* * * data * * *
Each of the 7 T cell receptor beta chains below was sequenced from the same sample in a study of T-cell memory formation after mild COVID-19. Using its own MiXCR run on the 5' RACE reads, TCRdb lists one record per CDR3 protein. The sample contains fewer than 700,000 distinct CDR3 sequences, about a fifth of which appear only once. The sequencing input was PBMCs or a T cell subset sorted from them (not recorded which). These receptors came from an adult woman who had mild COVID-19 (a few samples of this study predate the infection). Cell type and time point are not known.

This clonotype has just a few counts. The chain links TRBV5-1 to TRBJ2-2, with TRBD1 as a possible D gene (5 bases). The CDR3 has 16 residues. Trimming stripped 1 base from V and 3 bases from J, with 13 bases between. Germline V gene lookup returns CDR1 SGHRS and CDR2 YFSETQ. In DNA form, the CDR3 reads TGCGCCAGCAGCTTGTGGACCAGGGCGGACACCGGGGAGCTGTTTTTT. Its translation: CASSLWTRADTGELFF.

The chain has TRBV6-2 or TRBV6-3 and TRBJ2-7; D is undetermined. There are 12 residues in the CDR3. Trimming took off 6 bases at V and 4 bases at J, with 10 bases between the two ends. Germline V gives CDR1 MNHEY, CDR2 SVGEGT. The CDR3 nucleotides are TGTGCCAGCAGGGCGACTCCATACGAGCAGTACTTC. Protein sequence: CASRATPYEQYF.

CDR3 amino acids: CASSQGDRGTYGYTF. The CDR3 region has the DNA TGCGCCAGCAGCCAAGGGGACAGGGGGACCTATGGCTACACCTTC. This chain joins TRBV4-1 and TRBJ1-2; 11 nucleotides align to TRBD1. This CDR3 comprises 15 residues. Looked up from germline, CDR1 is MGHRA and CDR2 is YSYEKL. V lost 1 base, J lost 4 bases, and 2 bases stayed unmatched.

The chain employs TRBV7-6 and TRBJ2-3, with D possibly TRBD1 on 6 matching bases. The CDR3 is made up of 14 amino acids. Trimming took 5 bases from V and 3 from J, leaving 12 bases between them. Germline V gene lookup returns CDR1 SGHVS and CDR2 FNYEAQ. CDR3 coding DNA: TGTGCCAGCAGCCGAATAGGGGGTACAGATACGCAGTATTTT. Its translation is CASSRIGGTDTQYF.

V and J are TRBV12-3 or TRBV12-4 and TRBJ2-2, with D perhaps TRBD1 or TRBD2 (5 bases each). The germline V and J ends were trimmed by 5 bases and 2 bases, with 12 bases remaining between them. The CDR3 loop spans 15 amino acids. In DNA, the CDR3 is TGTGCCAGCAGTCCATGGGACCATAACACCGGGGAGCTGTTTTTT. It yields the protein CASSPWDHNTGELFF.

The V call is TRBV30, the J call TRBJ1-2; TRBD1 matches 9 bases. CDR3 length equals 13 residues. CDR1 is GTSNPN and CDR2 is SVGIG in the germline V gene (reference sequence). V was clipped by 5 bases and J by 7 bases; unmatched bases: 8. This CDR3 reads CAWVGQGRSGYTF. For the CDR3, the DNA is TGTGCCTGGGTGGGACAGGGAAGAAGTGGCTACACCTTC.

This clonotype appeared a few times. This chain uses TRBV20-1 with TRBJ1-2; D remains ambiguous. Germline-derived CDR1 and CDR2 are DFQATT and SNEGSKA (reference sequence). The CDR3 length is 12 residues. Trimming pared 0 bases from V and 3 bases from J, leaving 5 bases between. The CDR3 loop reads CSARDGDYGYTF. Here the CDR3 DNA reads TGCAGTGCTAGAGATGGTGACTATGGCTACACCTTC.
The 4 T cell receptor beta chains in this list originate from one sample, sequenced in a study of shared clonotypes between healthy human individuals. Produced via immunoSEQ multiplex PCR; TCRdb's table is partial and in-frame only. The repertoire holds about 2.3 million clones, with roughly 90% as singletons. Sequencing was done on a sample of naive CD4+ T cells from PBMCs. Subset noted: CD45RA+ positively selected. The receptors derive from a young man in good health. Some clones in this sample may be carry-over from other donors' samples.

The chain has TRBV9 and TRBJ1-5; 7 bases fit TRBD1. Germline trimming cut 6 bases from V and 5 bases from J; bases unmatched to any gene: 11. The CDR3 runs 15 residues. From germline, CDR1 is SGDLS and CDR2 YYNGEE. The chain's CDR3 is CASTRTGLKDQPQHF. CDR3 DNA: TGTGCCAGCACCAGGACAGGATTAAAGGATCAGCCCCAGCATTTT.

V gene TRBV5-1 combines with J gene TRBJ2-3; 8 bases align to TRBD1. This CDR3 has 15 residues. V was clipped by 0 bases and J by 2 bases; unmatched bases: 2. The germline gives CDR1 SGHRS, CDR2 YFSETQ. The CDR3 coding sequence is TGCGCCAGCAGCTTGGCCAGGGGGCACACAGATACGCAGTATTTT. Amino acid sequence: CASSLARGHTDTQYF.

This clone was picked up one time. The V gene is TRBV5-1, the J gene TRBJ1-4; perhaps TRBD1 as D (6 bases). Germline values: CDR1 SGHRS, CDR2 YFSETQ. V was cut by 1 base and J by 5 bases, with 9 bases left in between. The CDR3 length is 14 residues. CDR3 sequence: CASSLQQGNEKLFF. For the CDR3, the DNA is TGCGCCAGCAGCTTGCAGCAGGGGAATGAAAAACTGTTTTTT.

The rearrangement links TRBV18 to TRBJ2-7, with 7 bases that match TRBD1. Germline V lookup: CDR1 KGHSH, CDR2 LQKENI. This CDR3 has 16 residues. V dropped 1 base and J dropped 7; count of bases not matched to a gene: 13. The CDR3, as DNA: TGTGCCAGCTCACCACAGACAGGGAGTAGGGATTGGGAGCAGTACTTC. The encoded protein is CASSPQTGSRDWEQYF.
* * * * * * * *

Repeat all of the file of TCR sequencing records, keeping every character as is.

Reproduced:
Each of the 7 T cell receptor beta chains below was sequenced from the same sample in a study of T-cell memory formation after mild COVID-19. Using its own MiXCR run on the 5' RACE reads, TCRdb lists one record per CDR3 protein. The sample contains fewer than 700,000 distinct CDR3 sequences, about a fifth of which appear only once. The sequencing input was PBMCs or a T cell subset sorted from them (not recorded which). These receptors came from an adult woman who had mild COVID-19 (a few samples of this study predate the infection). Cell type and time point are not known.

This clonotype has just a few counts. The chain links TRBV5-1 to TRBJ2-2, with TRBD1 as a possible D gene (5 bases). The CDR3 has 16 residues. Trimming stripped 1 base from V and 3 bases from J, with 13 bases between. Germline V gene lookup returns CDR1 SGHRS and CDR2 YFSETQ. In DNA form, the CDR3 reads TGCGCCAGCAGCTTGTGGACCAGGGCGGACACCGGGGAGCTGTTTTTT. Its translation: CASSLWTRADTGELFF.

The chain has TRBV6-2 or TRBV6-3 and TRBJ2-7; D is undetermined. There are 12 residues in the CDR3. Trimming took off 6 bases at V and 4 bases at J, with 10 bases between the two ends. Germline V gives CDR1 MNHEY, CDR2 SVGEGT. The CDR3 nucleotides are TGTGCCAGCAGGGCGACTCCATACGAGCAGTACTTC. Protein sequence: CASRATPYEQYF.

CDR3 amino acids: CASSQGDRGTYGYTF. The CDR3 region has the DNA TGCGCCAGCAGCCAAGGGGACAGGGGGACCTATGGCTACACCTTC. This chain joins TRBV4-1 and TRBJ1-2; 11 nucleotides align to TRBD1. This CDR3 comprises 15 residues. Looked up from germline, CDR1 is MGHRA and CDR2 is YSYEKL. V lost 1 base, J lost 4 bases, and 2 bases stayed unmatched.

The chain employs TRBV7-6 and TRBJ2-3, with D possibly TRBD1 on 6 matching bases. The CDR3 is made up of 14 amino acids. Trimming took 5 bases from V and 3 from J, leaving 12 bases between them. Germline V gene lookup returns CDR1 SGHVS and CDR2 FNYEAQ. CDR3 coding DNA: TGTGCCAGCAGCCGAATAGGGGGTACAGATACGCAGTATTTT. Its translation is CASSRIGGTDTQYF.

V and J are TRBV12-3 or TRBV12-4 and TRBJ2-2, with D perhaps TRBD1 or TRBD2 (5 bases each). The germline V and J ends were trimmed by 5 bases and 2 bases, with 12 bases remaining between them. The CDR3 loop spans 15 amino acids. In DNA, the CDR3 is TGTGCCAGCAGTCCATGGGACCATAACACCGGGGAGCTGTTTTTT. It yields the protein CASSPWDHNTGELFF.

The V call is TRBV30, the J call TRBJ1-2; TRBD1 matches 9 bases. CDR3 length equals 13 residues. CDR1 is GTSNPN and CDR2 is SVGIG in the germline V gene (reference sequence). V was clipped by 5 bases and J by 7 bases; unmatched bases: 8. This CDR3 reads CAWVGQGRSGYTF. For the CDR3, the DNA is TGTGCCTGGGTGGGACAGGGAAGAAGTGGCTACACCTTC.

This clonotype appeared a few times. This chain uses TRBV20-1 with TRBJ1-2; D remains ambiguous. Germline-derived CDR1 and CDR2 are DFQATT and SNEGSKA (reference sequence). The CDR3 length is 12 residues. Trimming pared 0 bases from V and 3 bases from J, leaving 5 bases between. The CDR3 loop reads CSARDGDYGYTF. Here the CDR3 DNA reads TGCAGTGCTAGAGATGGTGACTATGGCTACACCTTC.
The 4 T cell receptor beta chains in this list originate from one sample, sequenced in a study of shared clonotypes between healthy human individuals. Produced via immunoSEQ multiplex PCR; TCRdb's table is partial and in-frame only. The repertoire holds about 2.3 million clones, with roughly 90% as singletons. Sequencing was done on a sample of naive CD4+ T cells from PBMCs. Subset noted: CD45RA+ positively selected. The receptors derive from a young man in good health. Some clones in this sample may be carry-over from other donors' samples.

The chain has TRBV9 and TRBJ1-5; 7 bases fit TRBD1. Germline trimming cut 6 bases from V and 5 bases from J; bases unmatched to any gene: 11. The CDR3 runs 15 residues. From germline, CDR1 is SGDLS and CDR2 YYNGEE. The chain's CDR3 is CASTRTGLKDQPQHF. CDR3 DNA: TGTGCCAGCACCAGGACAGGATTAAAGGATCAGCCCCAGCATTTT.

V gene TRBV5-1 combines with J gene TRBJ2-3; 8 bases align to TRBD1. This CDR3 has 15 residues. V was clipped by 0 bases and J by 2 bases; unmatched bases: 2. The germline gives CDR1 SGHRS, CDR2 YFSETQ. The CDR3 coding sequence is TGCGCCAGCAGCTTGGCCAGGGGGCACACAGATACGCAGTATTTT. Amino acid sequence: CASSLARGHTDTQYF.

This clone was picked up one time. The V gene is TRBV5-1, the J gene TRBJ1-4; perhaps TRBD1 as D (6 bases). Germline values: CDR1 SGHRS, CDR2 YFSETQ. V was cut by 1 base and J by 5 bases, with 9 bases left in between. The CDR3 length is 14 residues. CDR3 sequence: CASSLQQGNEKLFF. For the CDR3, the DNA is TGCGCCAGCAGCTTGCAGCAGGGGAATGAAAAACTGTTTTTT.

The rearrangement links TRBV18 to TRBJ2-7, with 7 bases that match TRBD1. Germline V lookup: CDR1 KGHSH, CDR2 LQKENI. This CDR3 has 16 residues. V dropped 1 base and J dropped 7; count of bases not matched to a gene: 13. The CDR3, as DNA: TGTGCCAGCTCACCACAGACAGGGAGTAGGGATTGGGAGCAGTACTTC. The encoded protein is CASSPQTGSRDWEQYF.